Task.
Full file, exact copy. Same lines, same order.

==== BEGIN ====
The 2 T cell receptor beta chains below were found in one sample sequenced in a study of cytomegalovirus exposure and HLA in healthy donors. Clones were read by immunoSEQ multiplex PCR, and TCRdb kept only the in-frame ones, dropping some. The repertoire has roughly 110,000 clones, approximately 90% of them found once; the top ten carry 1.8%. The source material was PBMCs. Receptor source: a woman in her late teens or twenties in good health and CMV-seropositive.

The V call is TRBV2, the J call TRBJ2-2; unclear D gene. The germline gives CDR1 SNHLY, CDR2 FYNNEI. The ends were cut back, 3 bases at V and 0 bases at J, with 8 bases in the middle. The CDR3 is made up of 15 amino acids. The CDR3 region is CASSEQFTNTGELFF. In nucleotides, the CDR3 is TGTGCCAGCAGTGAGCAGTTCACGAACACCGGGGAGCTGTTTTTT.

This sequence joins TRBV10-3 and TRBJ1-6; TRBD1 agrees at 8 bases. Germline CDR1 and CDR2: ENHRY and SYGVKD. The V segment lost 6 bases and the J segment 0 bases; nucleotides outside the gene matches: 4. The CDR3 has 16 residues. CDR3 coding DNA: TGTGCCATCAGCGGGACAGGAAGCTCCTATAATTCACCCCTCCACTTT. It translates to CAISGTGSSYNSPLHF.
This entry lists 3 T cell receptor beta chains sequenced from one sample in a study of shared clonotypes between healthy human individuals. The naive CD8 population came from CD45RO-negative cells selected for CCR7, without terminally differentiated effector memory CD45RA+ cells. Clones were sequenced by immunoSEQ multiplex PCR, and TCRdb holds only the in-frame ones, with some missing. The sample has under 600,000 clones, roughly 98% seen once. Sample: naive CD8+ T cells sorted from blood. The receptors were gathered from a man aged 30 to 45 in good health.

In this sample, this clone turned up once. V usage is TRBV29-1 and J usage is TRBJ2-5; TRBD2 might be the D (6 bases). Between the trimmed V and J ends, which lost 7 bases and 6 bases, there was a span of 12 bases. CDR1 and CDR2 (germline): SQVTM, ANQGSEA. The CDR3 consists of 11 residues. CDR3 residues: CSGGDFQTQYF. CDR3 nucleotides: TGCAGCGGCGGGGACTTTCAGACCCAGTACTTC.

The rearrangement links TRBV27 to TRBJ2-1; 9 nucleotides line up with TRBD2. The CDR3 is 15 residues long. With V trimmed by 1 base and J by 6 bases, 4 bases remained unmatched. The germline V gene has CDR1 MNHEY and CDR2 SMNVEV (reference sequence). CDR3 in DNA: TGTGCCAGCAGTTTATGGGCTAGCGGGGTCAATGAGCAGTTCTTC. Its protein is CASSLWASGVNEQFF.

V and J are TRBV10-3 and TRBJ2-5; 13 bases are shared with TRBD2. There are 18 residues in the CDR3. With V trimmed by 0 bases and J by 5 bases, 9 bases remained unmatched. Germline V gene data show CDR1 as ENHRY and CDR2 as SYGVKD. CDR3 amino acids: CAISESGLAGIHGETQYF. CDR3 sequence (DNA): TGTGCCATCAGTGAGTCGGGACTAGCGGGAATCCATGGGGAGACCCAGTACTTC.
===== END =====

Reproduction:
The 2 T cell receptor beta chains below were found in one sample sequenced in a study of cytomegalovirus exposure and HLA in healthy donors. Clones were read by immunoSEQ multiplex PCR, and TCRdb kept only the in-frame ones, dropping some. The repertoire has roughly 110,000 clones, approximately 90% of them found once; the top ten carry 1.8%. The source material was PBMCs. Receptor source: a woman in her late teens or twenties in good health and CMV-seropositive.

The V call is TRBV2, the J call TRBJ2-2; unclear D gene. The germline gives CDR1 SNHLY, CDR2 FYNNEI. The ends were cut back, 3 bases at V and 0 bases at J, with 8 bases in the middle. The CDR3 is made up of 15 amino acids. The CDR3 region is CASSEQFTNTGELFF. In nucleotides, the CDR3 is TGTGCCAGCAGTGAGCAGTTCACGAACACCGGGGAGCTGTTTTTT.

This sequence joins TRBV10-3 and TRBJ1-6; TRBD1 agrees at 8 bases. Germline CDR1 and CDR2: ENHRY and SYGVKD. The V segment lost 6 bases and the J segment 0 bases; nucleotides outside the gene matches: 4. The CDR3 has 16 residues. CDR3 coding DNA: TGTGCCATCAGCGGGACAGGAAGCTCCTATAATTCACCCCTCCACTTT. It translates to CAISGTGSSYNSPLHF.
This entry lists 3 T cell receptor beta chains sequenced from one sample in a study of shared clonotypes between healthy human individuals. The naive CD8 population came from CD45RO-negative cells selected for CCR7, without terminally differentiated effector memory CD45RA+ cells. Clones were sequenced by immunoSEQ multiplex PCR, and TCRdb holds only the in-frame ones, with some missing. The sample has under 600,000 clones, roughly 98% seen once. Sample: naive CD8+ T cells sorted from blood. The receptors were gathered from a man aged 30 to 45 in good health.

In this sample, this clone turned up once. V usage is TRBV29-1 and J usage is TRBJ2-5; TRBD2 might be the D (6 bases). Between the trimmed V and J ends, which lost 7 bases and 6 bases, there was a span of 12 bases. CDR1 and CDR2 (germline): SQVTM, ANQGSEA. The CDR3 consists of 11 residues. CDR3 residues: CSGGDFQTQYF. CDR3 nucleotides: TGCAGCGGCGGGGACTTTCAGACCCAGTACTTC.

The rearrangement links TRBV27 to TRBJ2-1; 9 nucleotides line up with TRBD2. The CDR3 is 15 residues long. With V trimmed by 1 base and J by 6 bases, 4 bases remained unmatched. The germline V gene has CDR1 MNHEY and CDR2 SMNVEV (reference sequence). CDR3 in DNA: TGTGCCAGCAGTTTATGGGCTAGCGGGGTCAATGAGCAGTTCTTC. Its protein is CASSLWASGVNEQFF.

V and J are TRBV10-3 and TRBJ2-5; 13 bases are shared with TRBD2. There are 18 residues in the CDR3. With V trimmed by 0 bases and J by 5 bases, 9 bases remained unmatched. Germline V gene data show CDR1 as ENHRY and CDR2 as SYGVKD. CDR3 amino acids: CAISESGLAGIHGETQYF. CDR3 sequence (DNA): TGTGCCATCAGTGAGTCGGGACTAGCGGGAATCCATGGGGAGACCCAGTACTTC.